Project Natal is, in all ways, Microsoft’s answer to the Nintendo Wii. It has a stupid sounding name which will totally not be stupid in a year if they keep saying it, it’s being marketed to people who have never considered playing a game before, and it has a wide variety of problems related to its lack of haptic feedback. With Natal, Microsoft has improved upon everything the Wii does right and fixed none of its problems. To be fair, I’m not sure at the moment how one would fix these problems in a Natal-like system with currently available technology. Regardless, its mere existence in this form makes it feel like it was conceived by a bunch of really stupid marketers. Which, judging by the name, is probably true.

      Nintendo R&D Meeting – A “Femto-Length” Film

      I decided that I wanted to experiment with making a movie with a complete three-act structure lasting somewhere around 15 seconds. In extremely technical terms, I definitely achieved that goal, but most people will just see this as random. That’s fine with me.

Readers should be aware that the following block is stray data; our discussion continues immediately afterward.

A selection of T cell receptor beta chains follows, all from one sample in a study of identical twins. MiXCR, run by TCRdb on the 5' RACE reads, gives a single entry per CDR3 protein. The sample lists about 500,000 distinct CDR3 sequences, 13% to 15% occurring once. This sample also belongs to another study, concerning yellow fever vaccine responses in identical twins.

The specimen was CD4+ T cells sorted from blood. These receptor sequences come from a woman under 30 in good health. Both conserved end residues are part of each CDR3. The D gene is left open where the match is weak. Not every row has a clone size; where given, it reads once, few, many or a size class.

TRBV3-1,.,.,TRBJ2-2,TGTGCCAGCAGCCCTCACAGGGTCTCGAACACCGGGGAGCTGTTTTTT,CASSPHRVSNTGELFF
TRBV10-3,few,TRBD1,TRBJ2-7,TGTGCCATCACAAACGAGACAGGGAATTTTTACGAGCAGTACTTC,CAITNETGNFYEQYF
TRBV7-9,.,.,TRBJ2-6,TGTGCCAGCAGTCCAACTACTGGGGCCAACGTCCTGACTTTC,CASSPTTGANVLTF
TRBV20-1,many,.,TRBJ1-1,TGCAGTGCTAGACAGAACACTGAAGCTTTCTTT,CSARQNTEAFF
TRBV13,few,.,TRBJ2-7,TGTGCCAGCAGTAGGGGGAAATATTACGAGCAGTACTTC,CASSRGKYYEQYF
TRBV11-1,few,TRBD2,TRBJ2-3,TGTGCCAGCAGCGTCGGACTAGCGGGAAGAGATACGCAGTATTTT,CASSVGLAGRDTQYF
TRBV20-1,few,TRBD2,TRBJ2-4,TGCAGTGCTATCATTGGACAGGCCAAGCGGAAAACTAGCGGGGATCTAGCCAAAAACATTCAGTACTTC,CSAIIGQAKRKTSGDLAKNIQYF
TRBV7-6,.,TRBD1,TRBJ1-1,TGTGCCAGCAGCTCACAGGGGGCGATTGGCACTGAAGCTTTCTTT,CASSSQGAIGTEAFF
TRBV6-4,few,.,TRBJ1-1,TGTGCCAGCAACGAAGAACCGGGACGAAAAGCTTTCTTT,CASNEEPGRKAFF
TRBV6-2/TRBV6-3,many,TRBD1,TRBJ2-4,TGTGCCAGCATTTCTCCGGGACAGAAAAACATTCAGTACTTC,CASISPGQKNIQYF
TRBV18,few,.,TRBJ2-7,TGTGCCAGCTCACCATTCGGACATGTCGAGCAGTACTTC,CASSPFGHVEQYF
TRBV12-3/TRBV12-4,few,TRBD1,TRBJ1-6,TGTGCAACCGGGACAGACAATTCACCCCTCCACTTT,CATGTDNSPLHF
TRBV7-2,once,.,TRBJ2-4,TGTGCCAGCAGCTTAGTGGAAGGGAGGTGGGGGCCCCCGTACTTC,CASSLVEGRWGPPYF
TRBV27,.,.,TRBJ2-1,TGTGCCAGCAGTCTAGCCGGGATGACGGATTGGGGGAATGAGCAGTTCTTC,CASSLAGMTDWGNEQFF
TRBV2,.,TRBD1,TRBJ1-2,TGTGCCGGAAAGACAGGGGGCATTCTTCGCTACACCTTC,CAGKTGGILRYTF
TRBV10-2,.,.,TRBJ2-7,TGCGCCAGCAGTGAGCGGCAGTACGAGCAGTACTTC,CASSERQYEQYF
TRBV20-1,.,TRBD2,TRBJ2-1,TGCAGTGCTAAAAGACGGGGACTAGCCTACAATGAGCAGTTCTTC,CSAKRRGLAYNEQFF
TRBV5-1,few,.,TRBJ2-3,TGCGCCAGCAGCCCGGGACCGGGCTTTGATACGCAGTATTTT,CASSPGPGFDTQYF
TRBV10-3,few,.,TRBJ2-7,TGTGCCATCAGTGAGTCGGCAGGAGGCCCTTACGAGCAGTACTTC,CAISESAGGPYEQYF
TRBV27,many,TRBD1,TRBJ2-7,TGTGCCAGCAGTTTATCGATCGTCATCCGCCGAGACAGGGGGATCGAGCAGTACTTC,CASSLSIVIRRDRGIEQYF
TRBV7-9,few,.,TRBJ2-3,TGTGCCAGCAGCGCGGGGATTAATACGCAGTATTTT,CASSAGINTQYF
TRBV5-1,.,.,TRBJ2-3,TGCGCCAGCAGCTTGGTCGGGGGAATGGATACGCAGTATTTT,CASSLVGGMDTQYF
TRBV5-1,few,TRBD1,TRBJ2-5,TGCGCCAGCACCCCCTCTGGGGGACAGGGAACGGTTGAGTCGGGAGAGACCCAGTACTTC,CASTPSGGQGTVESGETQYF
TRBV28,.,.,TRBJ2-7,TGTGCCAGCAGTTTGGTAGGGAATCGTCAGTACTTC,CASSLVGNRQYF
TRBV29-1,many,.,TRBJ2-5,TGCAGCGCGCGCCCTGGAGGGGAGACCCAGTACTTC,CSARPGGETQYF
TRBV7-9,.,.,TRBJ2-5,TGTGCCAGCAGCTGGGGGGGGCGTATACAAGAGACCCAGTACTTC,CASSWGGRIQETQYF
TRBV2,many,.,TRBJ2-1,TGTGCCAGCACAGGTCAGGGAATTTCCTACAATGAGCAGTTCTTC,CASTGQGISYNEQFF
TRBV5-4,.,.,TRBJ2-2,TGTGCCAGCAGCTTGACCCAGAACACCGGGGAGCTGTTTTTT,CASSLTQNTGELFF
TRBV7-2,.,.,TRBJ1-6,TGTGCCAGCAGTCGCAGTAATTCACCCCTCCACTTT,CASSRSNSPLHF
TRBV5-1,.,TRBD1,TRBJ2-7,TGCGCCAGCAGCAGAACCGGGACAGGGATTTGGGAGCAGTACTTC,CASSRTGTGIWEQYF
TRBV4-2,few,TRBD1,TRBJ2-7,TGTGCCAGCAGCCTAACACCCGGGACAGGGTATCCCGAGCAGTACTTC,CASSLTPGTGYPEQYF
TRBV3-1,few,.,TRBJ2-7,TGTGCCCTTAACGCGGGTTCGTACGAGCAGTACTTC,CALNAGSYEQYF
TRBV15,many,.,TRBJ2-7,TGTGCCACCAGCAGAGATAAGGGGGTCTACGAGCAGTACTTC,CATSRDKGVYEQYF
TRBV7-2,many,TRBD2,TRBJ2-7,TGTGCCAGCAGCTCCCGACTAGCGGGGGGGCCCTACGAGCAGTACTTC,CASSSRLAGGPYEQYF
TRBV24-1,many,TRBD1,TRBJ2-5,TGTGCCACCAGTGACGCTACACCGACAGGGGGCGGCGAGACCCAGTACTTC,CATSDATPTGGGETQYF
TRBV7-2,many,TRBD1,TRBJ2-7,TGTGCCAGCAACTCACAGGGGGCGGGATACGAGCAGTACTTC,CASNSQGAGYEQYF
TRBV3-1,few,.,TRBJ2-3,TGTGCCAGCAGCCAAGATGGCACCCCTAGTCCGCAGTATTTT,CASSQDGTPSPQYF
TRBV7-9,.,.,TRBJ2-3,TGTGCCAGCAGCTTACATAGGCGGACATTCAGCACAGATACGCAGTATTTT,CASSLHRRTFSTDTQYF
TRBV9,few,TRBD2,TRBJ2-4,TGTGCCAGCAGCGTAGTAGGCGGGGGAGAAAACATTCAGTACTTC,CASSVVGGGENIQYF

Anyway, here’s a 15 second movie depicting Nintendo employees as people with D-Pads for heads:

      If you’d like to see it in HD without full-screening it or if you’re reading this on a “mobile device,” check it out on YouTube.

      I call this a “femto-length” film because it’s astronomically shorter than a “short film,” and the “femto-” prefix is smaller than both “nano-” and “pico-”. So yeah, that’s REALLY small. Not quite as small as “yocto-“, but this movie isn’t quite that pointlessly short.

      Maybe it’ll catch on. Maybe not. But if it doesn’t, I’ll cry.